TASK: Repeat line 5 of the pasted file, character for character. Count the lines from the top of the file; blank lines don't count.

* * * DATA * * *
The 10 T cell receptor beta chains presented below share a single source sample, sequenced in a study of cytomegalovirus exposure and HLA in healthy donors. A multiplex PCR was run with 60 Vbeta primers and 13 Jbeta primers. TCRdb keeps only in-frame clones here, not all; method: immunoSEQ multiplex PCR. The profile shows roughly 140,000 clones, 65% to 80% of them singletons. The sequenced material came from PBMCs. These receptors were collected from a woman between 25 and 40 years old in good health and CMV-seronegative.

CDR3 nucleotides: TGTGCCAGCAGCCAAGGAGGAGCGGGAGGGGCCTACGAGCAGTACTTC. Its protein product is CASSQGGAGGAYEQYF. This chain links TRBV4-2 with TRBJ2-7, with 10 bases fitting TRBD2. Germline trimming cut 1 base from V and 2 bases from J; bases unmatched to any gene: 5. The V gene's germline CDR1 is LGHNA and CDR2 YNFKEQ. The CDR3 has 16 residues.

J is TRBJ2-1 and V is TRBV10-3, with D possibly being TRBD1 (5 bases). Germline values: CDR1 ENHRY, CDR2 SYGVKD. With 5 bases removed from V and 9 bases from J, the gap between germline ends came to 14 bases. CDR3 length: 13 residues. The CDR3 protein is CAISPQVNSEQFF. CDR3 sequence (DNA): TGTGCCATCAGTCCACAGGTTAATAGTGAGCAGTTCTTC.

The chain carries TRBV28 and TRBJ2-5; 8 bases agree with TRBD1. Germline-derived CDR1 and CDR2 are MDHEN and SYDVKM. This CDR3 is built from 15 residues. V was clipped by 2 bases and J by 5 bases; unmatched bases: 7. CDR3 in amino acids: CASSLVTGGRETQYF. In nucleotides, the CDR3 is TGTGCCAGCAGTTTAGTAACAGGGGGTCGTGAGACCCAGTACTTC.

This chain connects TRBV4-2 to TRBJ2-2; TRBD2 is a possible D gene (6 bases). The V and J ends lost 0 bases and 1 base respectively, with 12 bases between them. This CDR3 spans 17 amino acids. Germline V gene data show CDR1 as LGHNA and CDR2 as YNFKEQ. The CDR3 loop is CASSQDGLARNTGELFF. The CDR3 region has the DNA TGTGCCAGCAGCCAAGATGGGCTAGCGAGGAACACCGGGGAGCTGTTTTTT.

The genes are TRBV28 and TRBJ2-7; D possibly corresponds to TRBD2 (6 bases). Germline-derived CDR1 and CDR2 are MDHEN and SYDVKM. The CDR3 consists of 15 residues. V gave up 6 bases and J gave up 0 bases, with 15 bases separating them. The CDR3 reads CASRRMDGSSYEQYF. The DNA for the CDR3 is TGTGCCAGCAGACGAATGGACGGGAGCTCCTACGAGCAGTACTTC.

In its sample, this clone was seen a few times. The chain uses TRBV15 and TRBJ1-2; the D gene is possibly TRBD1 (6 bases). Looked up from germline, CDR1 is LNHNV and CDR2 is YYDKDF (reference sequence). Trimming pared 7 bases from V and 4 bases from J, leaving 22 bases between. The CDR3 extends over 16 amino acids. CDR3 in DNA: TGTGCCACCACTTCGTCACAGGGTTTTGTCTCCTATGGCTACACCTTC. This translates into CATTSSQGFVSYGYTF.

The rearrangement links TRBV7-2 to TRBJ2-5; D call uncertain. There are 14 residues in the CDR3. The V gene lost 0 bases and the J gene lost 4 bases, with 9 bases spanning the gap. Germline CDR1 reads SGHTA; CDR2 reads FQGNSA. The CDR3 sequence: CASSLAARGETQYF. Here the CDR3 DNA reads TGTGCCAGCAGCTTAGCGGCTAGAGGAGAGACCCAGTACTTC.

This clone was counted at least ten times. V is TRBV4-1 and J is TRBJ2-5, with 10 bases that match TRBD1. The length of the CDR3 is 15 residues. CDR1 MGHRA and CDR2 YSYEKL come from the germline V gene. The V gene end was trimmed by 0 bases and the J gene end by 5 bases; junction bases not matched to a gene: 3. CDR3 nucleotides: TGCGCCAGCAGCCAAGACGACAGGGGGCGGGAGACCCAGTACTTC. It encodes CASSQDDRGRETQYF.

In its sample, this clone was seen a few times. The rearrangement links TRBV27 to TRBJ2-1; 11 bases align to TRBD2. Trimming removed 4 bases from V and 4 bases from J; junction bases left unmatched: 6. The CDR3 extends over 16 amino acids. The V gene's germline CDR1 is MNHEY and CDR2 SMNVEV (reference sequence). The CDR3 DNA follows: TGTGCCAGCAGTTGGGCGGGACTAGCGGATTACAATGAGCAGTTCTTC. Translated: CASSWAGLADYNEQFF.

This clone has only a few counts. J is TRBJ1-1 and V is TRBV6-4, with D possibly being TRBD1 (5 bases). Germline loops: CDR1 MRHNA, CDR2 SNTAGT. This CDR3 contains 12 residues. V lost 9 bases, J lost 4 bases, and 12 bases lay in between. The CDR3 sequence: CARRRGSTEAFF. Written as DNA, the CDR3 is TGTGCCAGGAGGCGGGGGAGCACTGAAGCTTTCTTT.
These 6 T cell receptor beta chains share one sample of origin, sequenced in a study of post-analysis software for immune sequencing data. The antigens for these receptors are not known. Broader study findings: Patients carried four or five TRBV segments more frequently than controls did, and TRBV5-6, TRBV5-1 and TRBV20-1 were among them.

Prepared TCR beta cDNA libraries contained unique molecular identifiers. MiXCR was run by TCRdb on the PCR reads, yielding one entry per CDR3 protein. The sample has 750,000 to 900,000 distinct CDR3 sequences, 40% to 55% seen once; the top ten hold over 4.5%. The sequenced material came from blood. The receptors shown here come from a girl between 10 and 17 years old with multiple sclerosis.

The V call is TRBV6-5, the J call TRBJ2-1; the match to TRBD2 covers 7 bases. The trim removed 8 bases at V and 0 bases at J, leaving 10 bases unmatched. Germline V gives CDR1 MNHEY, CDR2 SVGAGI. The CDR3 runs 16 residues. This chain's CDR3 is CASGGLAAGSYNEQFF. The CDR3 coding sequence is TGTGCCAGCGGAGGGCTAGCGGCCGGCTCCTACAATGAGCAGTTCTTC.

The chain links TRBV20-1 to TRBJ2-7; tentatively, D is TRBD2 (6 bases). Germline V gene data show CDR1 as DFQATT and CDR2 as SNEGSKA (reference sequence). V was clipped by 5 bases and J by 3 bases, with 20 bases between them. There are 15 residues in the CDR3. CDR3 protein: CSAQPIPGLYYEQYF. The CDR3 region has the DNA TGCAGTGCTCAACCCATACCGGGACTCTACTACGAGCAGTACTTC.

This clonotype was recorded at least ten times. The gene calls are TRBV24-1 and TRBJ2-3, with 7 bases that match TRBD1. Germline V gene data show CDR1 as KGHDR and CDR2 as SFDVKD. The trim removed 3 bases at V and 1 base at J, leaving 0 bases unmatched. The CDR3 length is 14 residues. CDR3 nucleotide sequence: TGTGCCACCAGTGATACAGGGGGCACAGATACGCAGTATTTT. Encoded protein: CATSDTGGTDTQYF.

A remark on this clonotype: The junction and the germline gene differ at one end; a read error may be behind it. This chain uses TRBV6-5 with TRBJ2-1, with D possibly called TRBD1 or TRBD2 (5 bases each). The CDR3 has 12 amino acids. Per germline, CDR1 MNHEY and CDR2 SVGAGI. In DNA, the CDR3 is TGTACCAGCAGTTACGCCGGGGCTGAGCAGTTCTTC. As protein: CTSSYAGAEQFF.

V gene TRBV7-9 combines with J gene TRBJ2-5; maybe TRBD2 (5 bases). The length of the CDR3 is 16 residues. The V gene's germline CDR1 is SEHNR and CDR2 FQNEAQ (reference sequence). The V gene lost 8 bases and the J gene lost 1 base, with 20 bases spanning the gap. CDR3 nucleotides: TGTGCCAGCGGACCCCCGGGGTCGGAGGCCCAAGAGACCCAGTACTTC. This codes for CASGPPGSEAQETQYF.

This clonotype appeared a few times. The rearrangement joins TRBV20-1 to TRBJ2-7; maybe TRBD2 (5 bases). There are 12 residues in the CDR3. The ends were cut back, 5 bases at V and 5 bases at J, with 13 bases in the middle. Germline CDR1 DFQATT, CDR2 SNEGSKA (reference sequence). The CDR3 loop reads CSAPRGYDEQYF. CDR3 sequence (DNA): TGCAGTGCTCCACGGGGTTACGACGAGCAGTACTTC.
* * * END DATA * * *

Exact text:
This chain connects TRBV4-2 to TRBJ2-2; TRBD2 is a possible D gene (6 bases). The V and J ends lost 0 bases and 1 base respectively, with 12 bases between them. This CDR3 spans 17 amino acids. Germline V gene data show CDR1 as LGHNA and CDR2 as YNFKEQ. The CDR3 loop is CASSQDGLARNTGELFF. The CDR3 region has the DNA TGTGCCAGCAGCCAAGATGGGCTAGCGAGGAACACCGGGGAGCTGTTTTTT.